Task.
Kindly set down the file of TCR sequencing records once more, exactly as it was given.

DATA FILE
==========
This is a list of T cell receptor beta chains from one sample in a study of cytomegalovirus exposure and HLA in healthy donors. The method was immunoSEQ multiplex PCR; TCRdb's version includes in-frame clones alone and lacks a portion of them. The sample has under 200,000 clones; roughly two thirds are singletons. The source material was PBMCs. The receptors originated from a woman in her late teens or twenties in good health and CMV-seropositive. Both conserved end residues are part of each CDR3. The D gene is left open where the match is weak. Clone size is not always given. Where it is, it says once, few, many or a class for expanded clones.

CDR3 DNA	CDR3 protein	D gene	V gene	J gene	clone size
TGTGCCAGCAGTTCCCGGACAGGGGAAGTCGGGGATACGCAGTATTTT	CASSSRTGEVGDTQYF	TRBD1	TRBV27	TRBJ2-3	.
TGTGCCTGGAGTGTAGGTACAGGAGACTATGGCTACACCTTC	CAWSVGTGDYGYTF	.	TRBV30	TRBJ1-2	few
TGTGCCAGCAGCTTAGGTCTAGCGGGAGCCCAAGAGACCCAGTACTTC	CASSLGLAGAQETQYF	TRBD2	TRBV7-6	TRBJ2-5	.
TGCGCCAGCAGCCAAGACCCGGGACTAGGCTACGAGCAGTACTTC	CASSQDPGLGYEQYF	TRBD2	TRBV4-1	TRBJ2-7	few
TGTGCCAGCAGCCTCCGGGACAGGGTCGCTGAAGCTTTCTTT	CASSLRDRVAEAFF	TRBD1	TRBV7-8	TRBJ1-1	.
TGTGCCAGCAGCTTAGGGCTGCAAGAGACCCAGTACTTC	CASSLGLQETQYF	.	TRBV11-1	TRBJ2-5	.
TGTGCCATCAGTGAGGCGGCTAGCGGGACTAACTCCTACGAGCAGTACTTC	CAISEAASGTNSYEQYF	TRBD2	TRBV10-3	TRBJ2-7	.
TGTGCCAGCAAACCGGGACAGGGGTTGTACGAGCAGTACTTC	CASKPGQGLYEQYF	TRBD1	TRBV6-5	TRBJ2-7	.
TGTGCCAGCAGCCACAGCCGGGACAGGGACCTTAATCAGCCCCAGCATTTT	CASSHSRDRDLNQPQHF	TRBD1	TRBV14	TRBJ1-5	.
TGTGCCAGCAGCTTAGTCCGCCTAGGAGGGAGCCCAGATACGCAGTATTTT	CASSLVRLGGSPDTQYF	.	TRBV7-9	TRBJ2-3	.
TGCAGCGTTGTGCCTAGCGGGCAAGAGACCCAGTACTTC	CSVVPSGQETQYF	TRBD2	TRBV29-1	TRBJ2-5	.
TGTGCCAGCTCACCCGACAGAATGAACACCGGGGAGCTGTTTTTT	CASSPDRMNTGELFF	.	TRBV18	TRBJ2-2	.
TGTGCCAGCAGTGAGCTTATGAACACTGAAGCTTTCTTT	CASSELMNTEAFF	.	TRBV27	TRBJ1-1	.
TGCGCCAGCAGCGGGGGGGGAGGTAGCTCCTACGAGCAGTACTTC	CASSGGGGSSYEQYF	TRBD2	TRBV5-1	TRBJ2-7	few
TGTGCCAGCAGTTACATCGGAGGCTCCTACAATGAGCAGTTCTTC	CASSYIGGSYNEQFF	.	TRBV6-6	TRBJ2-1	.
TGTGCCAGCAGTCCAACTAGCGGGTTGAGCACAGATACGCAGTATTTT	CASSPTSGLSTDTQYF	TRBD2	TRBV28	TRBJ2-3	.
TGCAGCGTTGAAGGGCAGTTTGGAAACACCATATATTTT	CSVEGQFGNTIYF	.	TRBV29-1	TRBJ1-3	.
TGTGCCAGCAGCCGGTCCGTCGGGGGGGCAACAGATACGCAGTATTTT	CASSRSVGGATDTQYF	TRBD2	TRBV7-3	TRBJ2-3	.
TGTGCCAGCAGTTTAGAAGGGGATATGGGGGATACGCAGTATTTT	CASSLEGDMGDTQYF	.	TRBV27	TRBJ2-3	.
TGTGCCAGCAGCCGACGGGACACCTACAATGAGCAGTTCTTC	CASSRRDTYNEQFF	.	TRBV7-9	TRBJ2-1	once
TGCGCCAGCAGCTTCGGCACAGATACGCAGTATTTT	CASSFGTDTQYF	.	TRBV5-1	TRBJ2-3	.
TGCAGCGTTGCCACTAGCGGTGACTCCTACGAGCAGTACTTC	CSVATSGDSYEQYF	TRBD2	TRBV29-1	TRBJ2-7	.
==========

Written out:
This is a list of T cell receptor beta chains from one sample in a study of cytomegalovirus exposure and HLA in healthy donors. The method was immunoSEQ multiplex PCR; TCRdb's version includes in-frame clones alone and lacks a portion of them. The sample has under 200,000 clones; roughly two thirds are singletons. The source material was PBMCs. The receptors originated from a woman in her late teens or twenties in good health and CMV-seropositive. Both conserved end residues are part of each CDR3. The D gene is left open where the match is weak. Clone size is not always given. Where it is, it says once, few, many or a class for expanded clones.

CDR3 DNA	CDR3 protein	D gene	V gene	J gene	clone size
TGTGCCAGCAGTTCCCGGACAGGGGAAGTCGGGGATACGCAGTATTTT	CASSSRTGEVGDTQYF	TRBD1	TRBV27	TRBJ2-3	.
TGTGCCTGGAGTGTAGGTACAGGAGACTATGGCTACACCTTC	CAWSVGTGDYGYTF	.	TRBV30	TRBJ1-2	few
TGTGCCAGCAGCTTAGGTCTAGCGGGAGCCCAAGAGACCCAGTACTTC	CASSLGLAGAQETQYF	TRBD2	TRBV7-6	TRBJ2-5	.
TGCGCCAGCAGCCAAGACCCGGGACTAGGCTACGAGCAGTACTTC	CASSQDPGLGYEQYF	TRBD2	TRBV4-1	TRBJ2-7	few
TGTGCCAGCAGCCTCCGGGACAGGGTCGCTGAAGCTTTCTTT	CASSLRDRVAEAFF	TRBD1	TRBV7-8	TRBJ1-1	.
TGTGCCAGCAGCTTAGGGCTGCAAGAGACCCAGTACTTC	CASSLGLQETQYF	.	TRBV11-1	TRBJ2-5	.
TGTGCCATCAGTGAGGCGGCTAGCGGGACTAACTCCTACGAGCAGTACTTC	CAISEAASGTNSYEQYF	TRBD2	TRBV10-3	TRBJ2-7	.
TGTGCCAGCAAACCGGGACAGGGGTTGTACGAGCAGTACTTC	CASKPGQGLYEQYF	TRBD1	TRBV6-5	TRBJ2-7	.
TGTGCCAGCAGCCACAGCCGGGACAGGGACCTTAATCAGCCCCAGCATTTT	CASSHSRDRDLNQPQHF	TRBD1	TRBV14	TRBJ1-5	.
TGTGCCAGCAGCTTAGTCCGCCTAGGAGGGAGCCCAGATACGCAGTATTTT	CASSLVRLGGSPDTQYF	.	TRBV7-9	TRBJ2-3	.
TGCAGCGTTGTGCCTAGCGGGCAAGAGACCCAGTACTTC	CSVVPSGQETQYF	TRBD2	TRBV29-1	TRBJ2-5	.
TGTGCCAGCTCACCCGACAGAATGAACACCGGGGAGCTGTTTTTT	CASSPDRMNTGELFF	.	TRBV18	TRBJ2-2	.
TGTGCCAGCAGTGAGCTTATGAACACTGAAGCTTTCTTT	CASSELMNTEAFF	.	TRBV27	TRBJ1-1	.
TGCGCCAGCAGCGGGGGGGGAGGTAGCTCCTACGAGCAGTACTTC	CASSGGGGSSYEQYF	TRBD2	TRBV5-1	TRBJ2-7	few
TGTGCCAGCAGTTACATCGGAGGCTCCTACAATGAGCAGTTCTTC	CASSYIGGSYNEQFF	.	TRBV6-6	TRBJ2-1	.
TGTGCCAGCAGTCCAACTAGCGGGTTGAGCACAGATACGCAGTATTTT	CASSPTSGLSTDTQYF	TRBD2	TRBV28	TRBJ2-3	.
TGCAGCGTTGAAGGGCAGTTTGGAAACACCATATATTTT	CSVEGQFGNTIYF	.	TRBV29-1	TRBJ1-3	.
TGTGCCAGCAGCCGGTCCGTCGGGGGGGCAACAGATACGCAGTATTTT	CASSRSVGGATDTQYF	TRBD2	TRBV7-3	TRBJ2-3	.
TGTGCCAGCAGTTTAGAAGGGGATATGGGGGATACGCAGTATTTT	CASSLEGDMGDTQYF	.	TRBV27	TRBJ2-3	.
TGTGCCAGCAGCCGACGGGACACCTACAATGAGCAGTTCTTC	CASSRRDTYNEQFF	.	TRBV7-9	TRBJ2-1	once
TGCGCCAGCAGCTTCGGCACAGATACGCAGTATTTT	CASSFGTDTQYF	.	TRBV5-1	TRBJ2-3	.
TGCAGCGTTGCCACTAGCGGTGACTCCTACGAGCAGTACTTC	CSVATSGDSYEQYF	TRBD2	TRBV29-1	TRBJ2-7	.